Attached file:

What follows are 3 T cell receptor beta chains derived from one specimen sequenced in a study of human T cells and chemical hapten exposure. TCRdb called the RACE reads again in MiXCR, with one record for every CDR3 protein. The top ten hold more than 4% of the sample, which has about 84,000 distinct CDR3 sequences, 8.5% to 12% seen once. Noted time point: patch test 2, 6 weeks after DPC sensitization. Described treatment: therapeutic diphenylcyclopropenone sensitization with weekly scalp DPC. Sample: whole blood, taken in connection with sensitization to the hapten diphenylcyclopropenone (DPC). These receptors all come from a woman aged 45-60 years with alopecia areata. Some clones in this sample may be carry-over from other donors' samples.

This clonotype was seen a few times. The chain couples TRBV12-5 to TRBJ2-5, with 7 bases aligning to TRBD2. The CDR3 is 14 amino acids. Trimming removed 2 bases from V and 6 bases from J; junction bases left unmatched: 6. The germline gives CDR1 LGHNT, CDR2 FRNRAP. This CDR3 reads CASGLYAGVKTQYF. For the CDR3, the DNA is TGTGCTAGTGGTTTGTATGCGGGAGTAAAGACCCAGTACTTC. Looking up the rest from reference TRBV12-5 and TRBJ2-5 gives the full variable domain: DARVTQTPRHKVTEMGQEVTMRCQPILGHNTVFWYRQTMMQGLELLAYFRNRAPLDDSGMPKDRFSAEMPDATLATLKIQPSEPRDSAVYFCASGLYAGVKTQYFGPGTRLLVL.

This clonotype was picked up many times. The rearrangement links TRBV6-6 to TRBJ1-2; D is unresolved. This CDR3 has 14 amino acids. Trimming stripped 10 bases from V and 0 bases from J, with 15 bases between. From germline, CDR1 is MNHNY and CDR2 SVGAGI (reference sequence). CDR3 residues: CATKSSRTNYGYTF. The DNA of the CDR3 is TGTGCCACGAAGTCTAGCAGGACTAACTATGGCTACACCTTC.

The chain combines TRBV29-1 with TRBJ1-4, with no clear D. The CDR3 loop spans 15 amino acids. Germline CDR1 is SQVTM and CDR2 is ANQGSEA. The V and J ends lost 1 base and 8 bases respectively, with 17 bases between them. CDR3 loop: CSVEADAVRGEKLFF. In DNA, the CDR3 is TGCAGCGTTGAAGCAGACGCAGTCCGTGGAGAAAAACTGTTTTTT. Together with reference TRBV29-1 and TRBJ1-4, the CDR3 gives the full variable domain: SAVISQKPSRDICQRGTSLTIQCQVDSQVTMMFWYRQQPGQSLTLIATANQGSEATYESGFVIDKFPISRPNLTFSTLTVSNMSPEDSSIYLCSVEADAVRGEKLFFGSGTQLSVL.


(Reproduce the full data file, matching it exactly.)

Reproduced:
What follows are 3 T cell receptor beta chains derived from one specimen sequenced in a study of human T cells and chemical hapten exposure. TCRdb called the RACE reads again in MiXCR, with one record for every CDR3 protein. The top ten hold more than 4% of the sample, which has about 84,000 distinct CDR3 sequences, 8.5% to 12% seen once. Noted time point: patch test 2, 6 weeks after DPC sensitization. Described treatment: therapeutic diphenylcyclopropenone sensitization with weekly scalp DPC. Sample: whole blood, taken in connection with sensitization to the hapten diphenylcyclopropenone (DPC). These receptors all come from a woman aged 45-60 years with alopecia areata. Some clones in this sample may be carry-over from other donors' samples.

This clonotype was seen a few times. The chain couples TRBV12-5 to TRBJ2-5, with 7 bases aligning to TRBD2. The CDR3 is 14 amino acids. Trimming removed 2 bases from V and 6 bases from J; junction bases left unmatched: 6. The germline gives CDR1 LGHNT, CDR2 FRNRAP. This CDR3 reads CASGLYAGVKTQYF. For the CDR3, the DNA is TGTGCTAGTGGTTTGTATGCGGGAGTAAAGACCCAGTACTTC. Looking up the rest from reference TRBV12-5 and TRBJ2-5 gives the full variable domain: DARVTQTPRHKVTEMGQEVTMRCQPILGHNTVFWYRQTMMQGLELLAYFRNRAPLDDSGMPKDRFSAEMPDATLATLKIQPSEPRDSAVYFCASGLYAGVKTQYFGPGTRLLVL.

This clonotype was picked up many times. The rearrangement links TRBV6-6 to TRBJ1-2; D is unresolved. This CDR3 has 14 amino acids. Trimming stripped 10 bases from V and 0 bases from J, with 15 bases between. From germline, CDR1 is MNHNY and CDR2 SVGAGI (reference sequence). CDR3 residues: CATKSSRTNYGYTF. The DNA of the CDR3 is TGTGCCACGAAGTCTAGCAGGACTAACTATGGCTACACCTTC.

The chain combines TRBV29-1 with TRBJ1-4, with no clear D. The CDR3 loop spans 15 amino acids. Germline CDR1 is SQVTM and CDR2 is ANQGSEA. The V and J ends lost 1 base and 8 bases respectively, with 17 bases between them. CDR3 loop: CSVEADAVRGEKLFF. In DNA, the CDR3 is TGCAGCGTTGAAGCAGACGCAGTCCGTGGAGAAAAACTGTTTTTT. Together with reference TRBV29-1 and TRBJ1-4, the CDR3 gives the full variable domain: SAVISQKPSRDICQRGTSLTIQCQVDSQVTMMFWYRQQPGQSLTLIATANQGSEATYESGFVIDKFPISRPNLTFSTLTVSNMSPEDSSIYLCSVEADAVRGEKLFFGSGTQLSVL.